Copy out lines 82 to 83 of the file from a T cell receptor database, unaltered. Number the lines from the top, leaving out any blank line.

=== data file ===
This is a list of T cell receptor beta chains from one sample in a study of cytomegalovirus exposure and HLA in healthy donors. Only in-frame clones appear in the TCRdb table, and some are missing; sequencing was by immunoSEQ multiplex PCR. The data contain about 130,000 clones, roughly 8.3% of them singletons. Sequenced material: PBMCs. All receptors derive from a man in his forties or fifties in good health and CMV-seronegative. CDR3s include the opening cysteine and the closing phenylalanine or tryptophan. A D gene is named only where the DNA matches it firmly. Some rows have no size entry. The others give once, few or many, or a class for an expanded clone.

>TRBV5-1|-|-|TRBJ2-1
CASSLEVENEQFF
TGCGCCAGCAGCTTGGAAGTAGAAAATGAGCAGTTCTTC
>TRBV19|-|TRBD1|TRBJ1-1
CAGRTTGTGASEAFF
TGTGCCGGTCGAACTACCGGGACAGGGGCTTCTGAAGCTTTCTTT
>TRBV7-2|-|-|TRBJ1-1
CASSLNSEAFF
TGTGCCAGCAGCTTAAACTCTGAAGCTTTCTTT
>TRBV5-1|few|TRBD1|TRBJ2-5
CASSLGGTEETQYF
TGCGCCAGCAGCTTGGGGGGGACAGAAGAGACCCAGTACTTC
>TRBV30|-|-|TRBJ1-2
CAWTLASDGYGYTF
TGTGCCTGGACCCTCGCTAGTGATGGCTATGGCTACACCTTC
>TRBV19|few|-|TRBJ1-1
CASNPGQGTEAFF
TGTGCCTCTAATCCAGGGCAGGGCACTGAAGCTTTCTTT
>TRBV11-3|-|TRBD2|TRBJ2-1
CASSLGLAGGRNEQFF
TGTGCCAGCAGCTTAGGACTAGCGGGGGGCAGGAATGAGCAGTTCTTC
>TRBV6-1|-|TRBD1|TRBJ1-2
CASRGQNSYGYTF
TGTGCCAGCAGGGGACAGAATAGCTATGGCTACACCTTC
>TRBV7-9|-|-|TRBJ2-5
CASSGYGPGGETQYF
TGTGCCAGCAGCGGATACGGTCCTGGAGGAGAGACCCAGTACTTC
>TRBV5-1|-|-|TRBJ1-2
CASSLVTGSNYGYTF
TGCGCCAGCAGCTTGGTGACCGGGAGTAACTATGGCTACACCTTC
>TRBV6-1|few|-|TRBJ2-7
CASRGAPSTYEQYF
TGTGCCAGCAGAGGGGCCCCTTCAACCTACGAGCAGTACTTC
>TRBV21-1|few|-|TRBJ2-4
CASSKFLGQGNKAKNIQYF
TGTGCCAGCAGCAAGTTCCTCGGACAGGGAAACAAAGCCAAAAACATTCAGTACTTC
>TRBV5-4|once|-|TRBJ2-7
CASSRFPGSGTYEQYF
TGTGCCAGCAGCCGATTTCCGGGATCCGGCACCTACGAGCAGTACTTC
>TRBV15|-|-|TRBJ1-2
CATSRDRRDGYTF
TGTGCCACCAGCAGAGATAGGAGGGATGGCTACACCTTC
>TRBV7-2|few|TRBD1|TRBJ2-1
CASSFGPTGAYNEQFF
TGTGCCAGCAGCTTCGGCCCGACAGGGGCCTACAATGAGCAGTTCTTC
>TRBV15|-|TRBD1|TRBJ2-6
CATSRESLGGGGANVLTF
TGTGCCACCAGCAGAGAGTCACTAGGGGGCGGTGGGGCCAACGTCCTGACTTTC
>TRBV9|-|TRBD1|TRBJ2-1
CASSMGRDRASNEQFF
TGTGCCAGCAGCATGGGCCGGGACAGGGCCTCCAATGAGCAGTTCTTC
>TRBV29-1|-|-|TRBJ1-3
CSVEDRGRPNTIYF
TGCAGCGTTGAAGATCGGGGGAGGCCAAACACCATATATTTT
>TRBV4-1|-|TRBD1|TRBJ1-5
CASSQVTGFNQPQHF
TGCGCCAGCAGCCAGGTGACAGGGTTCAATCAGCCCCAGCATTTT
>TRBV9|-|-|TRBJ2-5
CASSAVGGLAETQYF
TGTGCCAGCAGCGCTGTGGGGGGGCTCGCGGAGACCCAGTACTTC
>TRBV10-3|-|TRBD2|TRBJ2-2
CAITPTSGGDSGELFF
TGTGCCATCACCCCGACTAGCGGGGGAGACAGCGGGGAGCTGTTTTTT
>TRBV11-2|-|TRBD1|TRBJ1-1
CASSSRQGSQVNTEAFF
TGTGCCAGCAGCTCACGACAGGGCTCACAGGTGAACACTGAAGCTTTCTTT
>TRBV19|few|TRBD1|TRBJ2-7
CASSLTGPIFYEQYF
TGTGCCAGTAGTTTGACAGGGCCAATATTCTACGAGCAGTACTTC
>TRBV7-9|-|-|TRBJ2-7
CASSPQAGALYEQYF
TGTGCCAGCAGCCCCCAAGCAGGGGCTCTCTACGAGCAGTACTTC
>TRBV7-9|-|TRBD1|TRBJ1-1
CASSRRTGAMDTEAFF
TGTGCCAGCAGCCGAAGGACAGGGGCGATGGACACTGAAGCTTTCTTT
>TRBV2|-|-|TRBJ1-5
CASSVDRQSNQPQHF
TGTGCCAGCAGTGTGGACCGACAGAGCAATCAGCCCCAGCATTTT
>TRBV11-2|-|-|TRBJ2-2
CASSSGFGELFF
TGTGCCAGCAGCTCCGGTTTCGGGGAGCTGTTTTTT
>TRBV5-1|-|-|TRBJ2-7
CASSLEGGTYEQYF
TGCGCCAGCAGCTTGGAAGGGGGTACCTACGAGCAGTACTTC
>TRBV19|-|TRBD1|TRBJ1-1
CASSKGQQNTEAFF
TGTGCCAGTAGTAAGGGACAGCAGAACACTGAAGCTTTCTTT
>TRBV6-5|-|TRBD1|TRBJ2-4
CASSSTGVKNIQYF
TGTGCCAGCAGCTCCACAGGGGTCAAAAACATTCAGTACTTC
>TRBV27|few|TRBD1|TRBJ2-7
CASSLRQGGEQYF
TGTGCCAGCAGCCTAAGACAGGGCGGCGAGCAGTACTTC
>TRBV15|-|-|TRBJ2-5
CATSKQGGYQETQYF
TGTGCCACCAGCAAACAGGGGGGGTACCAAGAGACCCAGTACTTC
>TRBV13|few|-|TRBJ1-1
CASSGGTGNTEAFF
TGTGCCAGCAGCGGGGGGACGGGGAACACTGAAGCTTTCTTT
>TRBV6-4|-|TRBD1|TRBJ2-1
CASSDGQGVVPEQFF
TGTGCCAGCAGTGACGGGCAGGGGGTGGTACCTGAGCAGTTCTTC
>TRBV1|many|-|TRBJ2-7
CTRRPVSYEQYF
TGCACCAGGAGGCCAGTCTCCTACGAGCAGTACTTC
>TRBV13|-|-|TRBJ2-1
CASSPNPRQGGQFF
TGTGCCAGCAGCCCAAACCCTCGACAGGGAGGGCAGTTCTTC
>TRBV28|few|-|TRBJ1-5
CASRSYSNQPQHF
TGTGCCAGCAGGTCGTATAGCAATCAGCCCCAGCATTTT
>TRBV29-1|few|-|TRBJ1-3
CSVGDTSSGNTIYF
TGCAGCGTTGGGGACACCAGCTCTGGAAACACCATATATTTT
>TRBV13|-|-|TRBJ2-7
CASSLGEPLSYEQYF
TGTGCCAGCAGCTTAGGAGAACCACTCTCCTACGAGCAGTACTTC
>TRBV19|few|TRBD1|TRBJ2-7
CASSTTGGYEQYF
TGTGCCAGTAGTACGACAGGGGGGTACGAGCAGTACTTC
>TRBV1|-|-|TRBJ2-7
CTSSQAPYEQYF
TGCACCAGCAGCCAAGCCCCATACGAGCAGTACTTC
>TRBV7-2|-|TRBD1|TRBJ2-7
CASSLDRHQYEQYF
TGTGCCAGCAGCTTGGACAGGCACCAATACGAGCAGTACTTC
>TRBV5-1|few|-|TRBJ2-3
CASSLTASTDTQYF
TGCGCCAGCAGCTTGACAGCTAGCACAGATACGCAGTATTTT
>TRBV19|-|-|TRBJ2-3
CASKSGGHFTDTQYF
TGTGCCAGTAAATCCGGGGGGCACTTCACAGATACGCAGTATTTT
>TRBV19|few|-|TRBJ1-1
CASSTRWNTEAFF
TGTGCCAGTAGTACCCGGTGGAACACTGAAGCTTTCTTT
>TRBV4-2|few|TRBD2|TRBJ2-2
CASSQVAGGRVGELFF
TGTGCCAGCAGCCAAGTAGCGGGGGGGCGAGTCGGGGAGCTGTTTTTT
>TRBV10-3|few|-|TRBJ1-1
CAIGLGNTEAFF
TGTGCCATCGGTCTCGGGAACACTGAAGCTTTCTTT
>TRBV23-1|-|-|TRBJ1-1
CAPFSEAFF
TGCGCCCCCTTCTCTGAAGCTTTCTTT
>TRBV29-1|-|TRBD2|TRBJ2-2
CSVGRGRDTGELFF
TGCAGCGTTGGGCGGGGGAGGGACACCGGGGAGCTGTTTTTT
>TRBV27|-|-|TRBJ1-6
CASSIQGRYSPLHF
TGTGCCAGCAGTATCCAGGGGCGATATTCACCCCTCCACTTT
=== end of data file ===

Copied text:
TGTGCCAGCAGCTCCGGTTTCGGGGAGCTGTTTTTT
>TRBV5-1|-|-|TRBJ2-7